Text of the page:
A few dozen Trump supporters rallied hours before his visit to the Rio Grande Valley near the Harlingen, Texas, airport, where he was scheduled to land. They planned to stage a caravan of vehicles flying flags that support the president and far-right causes like the QAnon conspiracy theory.

Trump warned that a reversal of his policies by Biden would bring about a “tidal wave of illegal immigration.” He added, “To terminate those policies is knowingly to put America in really serious danger.”

Biden has said he’d halt construction of the border wall and take executive action where possible to reverse some of Trump’s restrictions on legal immigration and asylum seekers. But Biden and his aides have acknowledged the possibility of a new crisis at the border if they act too quickly, and Biden has said it could take six months for his administration to secure funding and put in place the necessary infrastructure to loosen Trump-era restrictions.

Beyond touting the wall, Trump rapidly listed his massive changes on the border aimed at discouraging asylum, including his “Remain in Mexico” policy under which more than 65,000 asylum-seekers have been forced to wait in Mexico for hearings in U.S. immigration court since January 2019 and agreements struck with Central American countries for them to offer asylum to people seeking protection in the United States. He credited his wall for a drop in illegal border crossings from a 13-year high in 2019 but the Government Accountability Office has found the administration lacks measures to correlate drops in illegal crossings to wall construction.

Trump said, falsely, that he inherited “open borders” from his predecessor, Barack Obama. He leaves office about the same number of Border Patrol agents than when he began, despite a pledge to add 5,000, and the monthly number of migrants stopped at the border exceeds totals during much of Obama’s tenure.

___ Associated Press writers Nomaan Merchant in Harlingen, Texas; Ben Fox and Alexandra Jaffe in Washington; Alan Suderman in Richmond, Virginia, and Elliot Spagat in San Diego contributed to this report.

Jill Colvin And Zeke Miller, The Associated Press


Like us on Facebook and follow us on Twitter.

Want to support local journalism during the pandemic? Make a donation here.

Donald TrumpUSA

Get local stories you won't find anywhere else right to your inbox.
Sign up here

Just Posted

Katie Smith and Richard Coombs are teh couple behind Agassiz Delivered, a new delivery company that has taken off during the COVID-19 pandemic. (Agassiz Delivered/Facebook)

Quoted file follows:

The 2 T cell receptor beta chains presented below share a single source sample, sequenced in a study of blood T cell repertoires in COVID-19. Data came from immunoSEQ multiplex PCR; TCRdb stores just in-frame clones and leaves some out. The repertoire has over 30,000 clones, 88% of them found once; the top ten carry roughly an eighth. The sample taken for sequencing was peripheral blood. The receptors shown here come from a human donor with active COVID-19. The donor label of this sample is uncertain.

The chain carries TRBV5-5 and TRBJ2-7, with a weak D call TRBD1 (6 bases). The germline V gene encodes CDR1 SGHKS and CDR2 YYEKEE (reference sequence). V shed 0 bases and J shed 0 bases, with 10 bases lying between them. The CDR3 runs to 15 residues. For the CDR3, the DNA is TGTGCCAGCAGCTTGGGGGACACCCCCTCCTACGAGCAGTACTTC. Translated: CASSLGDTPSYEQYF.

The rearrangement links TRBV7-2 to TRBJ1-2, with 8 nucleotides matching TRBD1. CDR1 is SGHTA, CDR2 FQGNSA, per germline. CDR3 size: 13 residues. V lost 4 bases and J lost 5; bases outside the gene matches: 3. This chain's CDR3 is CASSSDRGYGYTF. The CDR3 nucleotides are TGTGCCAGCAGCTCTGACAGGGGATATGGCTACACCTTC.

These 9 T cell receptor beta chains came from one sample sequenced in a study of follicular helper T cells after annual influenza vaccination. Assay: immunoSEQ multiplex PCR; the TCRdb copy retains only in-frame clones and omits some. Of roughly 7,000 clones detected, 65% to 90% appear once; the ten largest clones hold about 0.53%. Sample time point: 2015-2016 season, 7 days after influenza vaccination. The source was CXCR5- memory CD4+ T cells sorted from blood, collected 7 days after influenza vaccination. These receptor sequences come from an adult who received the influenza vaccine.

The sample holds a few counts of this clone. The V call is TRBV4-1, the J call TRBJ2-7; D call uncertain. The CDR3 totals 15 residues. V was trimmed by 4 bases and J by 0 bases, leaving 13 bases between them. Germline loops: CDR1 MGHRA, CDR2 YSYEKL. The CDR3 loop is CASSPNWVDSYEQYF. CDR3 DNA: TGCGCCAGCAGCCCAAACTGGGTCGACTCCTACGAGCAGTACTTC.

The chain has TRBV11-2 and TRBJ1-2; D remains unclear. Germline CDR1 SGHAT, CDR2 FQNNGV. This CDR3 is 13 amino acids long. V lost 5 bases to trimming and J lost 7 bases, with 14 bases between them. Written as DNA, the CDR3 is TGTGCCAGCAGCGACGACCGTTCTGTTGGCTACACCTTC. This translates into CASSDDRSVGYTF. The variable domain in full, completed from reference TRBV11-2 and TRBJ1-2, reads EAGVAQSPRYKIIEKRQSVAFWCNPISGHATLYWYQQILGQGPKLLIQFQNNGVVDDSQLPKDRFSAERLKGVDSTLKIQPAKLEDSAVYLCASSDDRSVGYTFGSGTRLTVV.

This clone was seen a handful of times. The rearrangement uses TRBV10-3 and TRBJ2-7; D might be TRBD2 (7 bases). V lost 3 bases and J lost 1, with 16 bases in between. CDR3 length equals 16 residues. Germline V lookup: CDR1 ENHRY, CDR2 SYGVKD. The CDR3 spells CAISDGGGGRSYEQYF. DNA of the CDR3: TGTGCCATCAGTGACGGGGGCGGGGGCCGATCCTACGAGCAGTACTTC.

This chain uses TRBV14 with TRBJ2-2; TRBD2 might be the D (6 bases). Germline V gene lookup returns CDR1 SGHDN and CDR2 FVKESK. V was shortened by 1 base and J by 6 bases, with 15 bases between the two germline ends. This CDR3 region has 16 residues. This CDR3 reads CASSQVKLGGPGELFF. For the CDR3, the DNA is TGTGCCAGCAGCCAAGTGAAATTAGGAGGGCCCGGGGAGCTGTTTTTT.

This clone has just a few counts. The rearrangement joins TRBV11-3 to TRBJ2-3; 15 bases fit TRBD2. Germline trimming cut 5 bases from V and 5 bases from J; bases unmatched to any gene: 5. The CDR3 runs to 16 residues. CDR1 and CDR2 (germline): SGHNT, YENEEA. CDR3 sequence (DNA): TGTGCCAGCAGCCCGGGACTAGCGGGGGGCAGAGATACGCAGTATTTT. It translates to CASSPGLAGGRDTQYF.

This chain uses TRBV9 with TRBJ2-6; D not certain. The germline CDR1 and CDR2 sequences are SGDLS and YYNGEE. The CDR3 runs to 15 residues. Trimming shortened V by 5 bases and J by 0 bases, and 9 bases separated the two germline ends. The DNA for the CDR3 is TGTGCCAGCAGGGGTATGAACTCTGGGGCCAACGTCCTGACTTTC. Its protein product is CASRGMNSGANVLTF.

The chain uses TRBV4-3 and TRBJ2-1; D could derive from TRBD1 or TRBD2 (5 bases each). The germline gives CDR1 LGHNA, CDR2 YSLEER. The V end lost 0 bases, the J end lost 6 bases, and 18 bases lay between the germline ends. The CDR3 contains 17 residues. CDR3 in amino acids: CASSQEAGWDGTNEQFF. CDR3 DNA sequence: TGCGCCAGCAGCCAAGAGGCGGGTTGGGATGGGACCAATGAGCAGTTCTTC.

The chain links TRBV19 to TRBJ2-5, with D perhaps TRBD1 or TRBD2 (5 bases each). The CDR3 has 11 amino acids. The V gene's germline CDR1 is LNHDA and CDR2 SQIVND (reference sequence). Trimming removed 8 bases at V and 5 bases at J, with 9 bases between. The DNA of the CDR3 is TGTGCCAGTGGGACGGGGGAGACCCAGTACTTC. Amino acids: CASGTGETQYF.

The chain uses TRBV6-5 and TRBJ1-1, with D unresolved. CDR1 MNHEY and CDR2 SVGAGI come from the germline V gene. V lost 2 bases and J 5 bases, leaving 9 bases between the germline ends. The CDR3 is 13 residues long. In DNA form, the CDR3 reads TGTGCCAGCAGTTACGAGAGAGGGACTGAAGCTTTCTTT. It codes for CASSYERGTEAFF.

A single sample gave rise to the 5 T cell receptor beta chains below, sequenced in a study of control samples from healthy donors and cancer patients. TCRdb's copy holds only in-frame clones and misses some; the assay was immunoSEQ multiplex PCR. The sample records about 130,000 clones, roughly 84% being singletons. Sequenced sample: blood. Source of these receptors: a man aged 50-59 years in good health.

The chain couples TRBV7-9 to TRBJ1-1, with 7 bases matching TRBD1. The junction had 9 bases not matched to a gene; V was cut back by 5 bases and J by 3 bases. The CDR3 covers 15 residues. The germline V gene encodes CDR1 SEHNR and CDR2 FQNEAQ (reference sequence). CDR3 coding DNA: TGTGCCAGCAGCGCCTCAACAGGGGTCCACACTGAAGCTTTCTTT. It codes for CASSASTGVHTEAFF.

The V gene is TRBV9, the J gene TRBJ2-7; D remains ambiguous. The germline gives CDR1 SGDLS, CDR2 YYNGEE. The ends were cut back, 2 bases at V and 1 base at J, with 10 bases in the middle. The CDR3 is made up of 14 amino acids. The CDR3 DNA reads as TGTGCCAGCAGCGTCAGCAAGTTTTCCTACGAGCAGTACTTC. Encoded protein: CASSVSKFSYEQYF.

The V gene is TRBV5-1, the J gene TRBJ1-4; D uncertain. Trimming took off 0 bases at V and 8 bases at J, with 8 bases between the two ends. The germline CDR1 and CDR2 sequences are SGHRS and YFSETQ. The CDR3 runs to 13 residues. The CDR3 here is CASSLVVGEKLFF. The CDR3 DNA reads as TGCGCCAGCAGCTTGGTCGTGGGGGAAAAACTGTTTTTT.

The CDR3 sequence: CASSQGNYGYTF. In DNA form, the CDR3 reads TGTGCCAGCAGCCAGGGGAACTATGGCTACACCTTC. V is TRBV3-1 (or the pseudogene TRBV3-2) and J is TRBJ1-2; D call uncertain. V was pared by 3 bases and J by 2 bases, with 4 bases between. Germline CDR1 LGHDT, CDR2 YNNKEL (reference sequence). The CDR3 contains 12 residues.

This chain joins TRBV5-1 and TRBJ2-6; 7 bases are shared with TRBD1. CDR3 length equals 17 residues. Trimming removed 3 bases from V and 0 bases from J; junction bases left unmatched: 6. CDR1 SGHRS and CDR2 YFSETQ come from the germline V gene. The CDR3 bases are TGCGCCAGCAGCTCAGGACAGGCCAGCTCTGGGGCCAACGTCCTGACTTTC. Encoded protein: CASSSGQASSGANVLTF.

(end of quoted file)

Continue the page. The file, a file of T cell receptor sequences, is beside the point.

Local couple keeps Agassiz delivered

What started out as takeout delivery has turned into a pandemic business boom

A health-care worker prepares a dose of the Pfizer-BioNTech COVID-19 vaccine. THE CANADIAN PRESS/Nathan Denette
Agassiz long term care homes receive first COVID-19 shot

Fraser Health says all 151 care homes in the region will have had vaccination clinics by Jan. 15

Two people were in a vehicle that rolled over on Highway No. 1 near Lickman Road. They are now out of the vehicle. (Jenna Hauck/ Chilliwack Progress)
Vehicle rolls over on Highway 1 near Lickman Road in Chilliwack

Two people in SUV at time of collision in westbound lanes

Both eastbound lanes are completely west of exit 135 on Highway 1. (Google maps)
UPDATE: Traffic now getting through following car collision on Highway 1 in Chilliwack

Incident happened shortly just west of exit 135 for Agassiz/Harrison Hot Springs

The route of the pink parade. The Record has blackened out the name of the teen. Facebook photo.
Pink-vehicle parade to be held Sunday in support of transgender teen assaulted in Mission

Teen and family to watch parade drive single file along waterfront at 3 p.m., Jan. 17

Health Minister Adrian Dix and provincial health officer Dr. Bonnie Henry head for the press theatre at the B.C. legislature for an update on COVID-19, Jan. 7, 2021. (B.C. government)
B.C.’s COVID-19 spread steady with 509 new cases Friday

Hospitalized and critical care cases decline, nine deaths

Chief public health officer Dr. Theresa Tam provides an update on the COVID-19 pandemic in Ottawa on Friday, Jan. 8, 2021. THE CANADIAN PRESS/Sean Kilpatrick
Canada’s top doctor says to avoid non-essential travel as B.C. explores legal options

Premier John Horgan says he is seeking legal advice on whether it can limit interprovincial travel

Harvest Meats is recalling a brand of Polish sausages, shown in a handout photo, due to undercooking that may make them unsafe to eat. The Canadian Food Inspection Agency says the recall affects customers in Alberta, British Columbia, Manitoba, Northwest Territories, Ontario and Saskatchewan. THE CANADIAN PRESS/HO-Canadian Food Inspection Agency Mandatory Credit
Harvest Meats recalls sausages over undercooking

Customers are advised to throw away or return the product

Seasonal influenza vaccine is administered starting each fall in B.C. and around the world. (Langley Advance Times)
After 30,000 tests, influenza nowhere to be found in B.C.

COVID-19 precautions have eliminated seasonal infection

The Delta Hospice Society operates the Harold & Veronica Savage Centre for Supportive Care (pictured) and the Irene Thomas Hospice in Ladner. (The Canadian Press photo)
Fraser Health to evict Delta Hospice Society, open new hospice beds next door

Health authority will serve DHS 30 days’ notice when service agreement expires Feb. 25

Join Black Press Media and Do Some Good
Join Black Press Media and Do Some Good

Pay it Forward program supports local businesses in their community giving

Cannabis bought in British Columbia (Ashley Wadhwani/Black Press Media)
Is it time to start thinking about greener ways to package cannabis?

Packaging suppliers are still figuring eco-friendly and affordable packaging options that fit the mandates of Cannabis Regulations

Martin Luther King Jr. addresses the crowd during the march on Washington, D.C., in August of 1963. Courtesy photo
Government announces creation of B.C.’s first anti-racism act on Black Shirt Day

B.C. Ministers say education “a powerful tool” in the fight for equity and equality

Jobs Minister Ravi Kahlon shared a handwritten note his son received on Jan. 13, 2021. (Ravi Kahlon/Twitter)
Proud dad moment: B.C. minister’s son, 10, receives handwritten note for act of kindness

North Delta MLA took to Twitter to share a letter his son received from a new kid at school

Most Read